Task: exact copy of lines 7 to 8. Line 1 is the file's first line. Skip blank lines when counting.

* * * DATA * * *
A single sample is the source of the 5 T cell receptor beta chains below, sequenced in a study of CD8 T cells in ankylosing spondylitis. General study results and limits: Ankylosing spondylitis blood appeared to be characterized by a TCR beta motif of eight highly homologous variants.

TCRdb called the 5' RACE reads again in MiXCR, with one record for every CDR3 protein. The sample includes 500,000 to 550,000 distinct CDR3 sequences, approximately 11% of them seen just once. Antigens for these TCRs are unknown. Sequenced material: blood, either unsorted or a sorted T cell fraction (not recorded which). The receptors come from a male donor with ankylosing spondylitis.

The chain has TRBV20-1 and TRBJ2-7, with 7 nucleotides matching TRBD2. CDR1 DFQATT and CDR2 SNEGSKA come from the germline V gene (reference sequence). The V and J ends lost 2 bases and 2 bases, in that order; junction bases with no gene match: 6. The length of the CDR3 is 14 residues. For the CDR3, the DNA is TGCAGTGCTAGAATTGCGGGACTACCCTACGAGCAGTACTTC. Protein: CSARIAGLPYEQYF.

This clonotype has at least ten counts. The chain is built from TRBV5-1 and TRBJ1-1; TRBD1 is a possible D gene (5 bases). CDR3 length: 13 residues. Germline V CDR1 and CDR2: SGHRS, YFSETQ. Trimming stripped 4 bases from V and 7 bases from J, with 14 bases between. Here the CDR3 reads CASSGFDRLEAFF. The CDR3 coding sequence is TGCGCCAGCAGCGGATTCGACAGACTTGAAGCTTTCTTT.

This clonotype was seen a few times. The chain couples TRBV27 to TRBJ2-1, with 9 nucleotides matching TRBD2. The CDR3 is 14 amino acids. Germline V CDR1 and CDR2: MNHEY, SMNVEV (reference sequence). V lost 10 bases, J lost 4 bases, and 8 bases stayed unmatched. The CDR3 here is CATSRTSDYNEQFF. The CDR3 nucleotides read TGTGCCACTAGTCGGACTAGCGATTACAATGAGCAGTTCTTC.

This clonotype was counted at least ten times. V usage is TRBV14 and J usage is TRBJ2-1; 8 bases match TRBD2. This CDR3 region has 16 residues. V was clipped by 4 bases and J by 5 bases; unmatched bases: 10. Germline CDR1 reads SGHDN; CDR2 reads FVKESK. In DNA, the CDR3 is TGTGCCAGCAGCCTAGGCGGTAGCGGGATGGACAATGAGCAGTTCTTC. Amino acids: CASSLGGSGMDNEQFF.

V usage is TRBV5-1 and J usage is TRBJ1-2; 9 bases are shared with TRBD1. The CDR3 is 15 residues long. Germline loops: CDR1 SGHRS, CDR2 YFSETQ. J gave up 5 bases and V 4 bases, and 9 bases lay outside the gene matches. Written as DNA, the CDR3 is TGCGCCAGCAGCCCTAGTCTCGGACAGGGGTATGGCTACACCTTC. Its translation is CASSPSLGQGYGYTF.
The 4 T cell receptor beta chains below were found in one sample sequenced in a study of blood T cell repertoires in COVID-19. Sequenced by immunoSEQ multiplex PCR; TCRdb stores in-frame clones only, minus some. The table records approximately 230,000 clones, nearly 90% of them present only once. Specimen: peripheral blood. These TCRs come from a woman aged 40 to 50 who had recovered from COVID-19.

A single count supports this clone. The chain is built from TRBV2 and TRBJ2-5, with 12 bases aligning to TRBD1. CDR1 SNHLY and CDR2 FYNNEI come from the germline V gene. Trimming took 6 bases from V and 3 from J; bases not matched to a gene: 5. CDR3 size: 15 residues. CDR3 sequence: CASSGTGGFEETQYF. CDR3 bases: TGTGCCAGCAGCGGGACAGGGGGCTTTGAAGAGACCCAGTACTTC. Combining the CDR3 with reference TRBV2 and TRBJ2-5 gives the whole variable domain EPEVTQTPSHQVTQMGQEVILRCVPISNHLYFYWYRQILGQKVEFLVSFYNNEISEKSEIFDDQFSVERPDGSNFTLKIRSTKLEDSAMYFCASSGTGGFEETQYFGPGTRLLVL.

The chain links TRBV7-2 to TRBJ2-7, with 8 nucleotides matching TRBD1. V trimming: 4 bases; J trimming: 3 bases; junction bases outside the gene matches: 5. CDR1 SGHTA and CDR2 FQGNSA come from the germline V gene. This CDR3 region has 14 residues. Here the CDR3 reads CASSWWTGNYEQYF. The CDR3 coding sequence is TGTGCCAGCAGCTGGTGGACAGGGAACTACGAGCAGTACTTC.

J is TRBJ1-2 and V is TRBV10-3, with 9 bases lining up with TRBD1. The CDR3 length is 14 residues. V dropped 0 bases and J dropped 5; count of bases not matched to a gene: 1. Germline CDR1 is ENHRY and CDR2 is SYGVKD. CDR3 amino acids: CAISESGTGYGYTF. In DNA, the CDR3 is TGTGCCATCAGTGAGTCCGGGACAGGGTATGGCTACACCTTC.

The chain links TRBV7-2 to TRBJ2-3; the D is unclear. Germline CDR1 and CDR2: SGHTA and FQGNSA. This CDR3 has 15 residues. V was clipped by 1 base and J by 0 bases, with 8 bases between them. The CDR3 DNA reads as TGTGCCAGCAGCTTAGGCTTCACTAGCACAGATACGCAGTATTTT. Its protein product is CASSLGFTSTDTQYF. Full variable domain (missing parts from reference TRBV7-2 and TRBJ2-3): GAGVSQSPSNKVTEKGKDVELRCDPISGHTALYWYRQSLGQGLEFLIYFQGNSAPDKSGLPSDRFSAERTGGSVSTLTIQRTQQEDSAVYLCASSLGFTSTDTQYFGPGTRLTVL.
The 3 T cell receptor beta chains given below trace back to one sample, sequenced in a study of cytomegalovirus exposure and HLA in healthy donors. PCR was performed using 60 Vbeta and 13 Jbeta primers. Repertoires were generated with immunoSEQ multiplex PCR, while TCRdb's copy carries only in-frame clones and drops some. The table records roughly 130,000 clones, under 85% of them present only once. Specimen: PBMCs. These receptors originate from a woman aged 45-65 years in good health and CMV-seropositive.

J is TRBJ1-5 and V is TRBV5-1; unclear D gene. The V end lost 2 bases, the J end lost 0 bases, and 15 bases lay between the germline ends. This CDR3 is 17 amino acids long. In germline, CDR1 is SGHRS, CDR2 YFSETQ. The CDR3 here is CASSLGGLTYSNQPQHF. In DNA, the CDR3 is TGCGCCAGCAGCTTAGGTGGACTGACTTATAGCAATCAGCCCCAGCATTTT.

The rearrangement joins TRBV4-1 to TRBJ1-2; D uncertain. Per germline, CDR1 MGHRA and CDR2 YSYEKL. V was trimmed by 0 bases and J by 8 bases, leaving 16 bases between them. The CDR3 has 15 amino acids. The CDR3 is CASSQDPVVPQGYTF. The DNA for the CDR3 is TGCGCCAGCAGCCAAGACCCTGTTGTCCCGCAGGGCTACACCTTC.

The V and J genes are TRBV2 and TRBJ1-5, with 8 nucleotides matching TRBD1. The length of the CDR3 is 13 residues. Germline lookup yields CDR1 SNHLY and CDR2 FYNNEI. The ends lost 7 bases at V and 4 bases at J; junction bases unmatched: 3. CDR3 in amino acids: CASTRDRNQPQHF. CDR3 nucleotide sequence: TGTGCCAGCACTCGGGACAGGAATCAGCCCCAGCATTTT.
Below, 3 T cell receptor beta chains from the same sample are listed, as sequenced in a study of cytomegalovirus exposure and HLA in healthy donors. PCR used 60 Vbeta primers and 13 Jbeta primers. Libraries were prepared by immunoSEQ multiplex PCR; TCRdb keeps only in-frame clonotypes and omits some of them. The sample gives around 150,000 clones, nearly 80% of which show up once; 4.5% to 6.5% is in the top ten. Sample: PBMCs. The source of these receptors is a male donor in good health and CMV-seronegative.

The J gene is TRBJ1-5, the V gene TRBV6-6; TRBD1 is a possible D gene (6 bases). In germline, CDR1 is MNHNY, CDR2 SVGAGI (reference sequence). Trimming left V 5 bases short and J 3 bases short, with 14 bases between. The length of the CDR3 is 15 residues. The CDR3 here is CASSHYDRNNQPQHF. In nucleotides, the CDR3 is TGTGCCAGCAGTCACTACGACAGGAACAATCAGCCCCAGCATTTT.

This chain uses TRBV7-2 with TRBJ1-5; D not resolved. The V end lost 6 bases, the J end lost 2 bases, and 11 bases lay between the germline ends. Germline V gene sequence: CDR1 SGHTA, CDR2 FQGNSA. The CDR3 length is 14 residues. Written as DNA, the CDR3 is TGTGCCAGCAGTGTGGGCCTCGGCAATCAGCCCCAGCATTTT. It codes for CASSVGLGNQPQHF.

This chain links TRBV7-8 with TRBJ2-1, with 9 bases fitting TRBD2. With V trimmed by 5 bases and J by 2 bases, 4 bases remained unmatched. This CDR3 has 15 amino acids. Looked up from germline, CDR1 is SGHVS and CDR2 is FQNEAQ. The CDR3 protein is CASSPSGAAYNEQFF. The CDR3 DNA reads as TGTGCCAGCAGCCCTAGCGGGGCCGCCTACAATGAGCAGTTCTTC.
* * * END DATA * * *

V usage is TRBV5-1 and J usage is TRBJ1-2; 9 bases are shared with TRBD1. The CDR3 is 15 residues long. Germline loops: CDR1 SGHRS, CDR2 YFSETQ. J gave up 5 bases and V 4 bases, and 9 bases lay outside the gene matches. Written as DNA, the CDR3 is TGCGCCAGCAGCCCTAGTCTCGGACAGGGGTATGGCTACACCTTC. Its translation is CASSPSLGQGYGYTF.
The 4 T cell receptor beta chains below were found in one sample sequenced in a study of blood T cell repertoires in COVID-19. Sequenced by immunoSEQ multiplex PCR; TCRdb stores in-frame clones only, minus some. The table records approximately 230,000 clones, nearly 90% of them present only once. Specimen: peripheral blood. These TCRs come from a woman aged 40 to 50 who had recovered from COVID-19.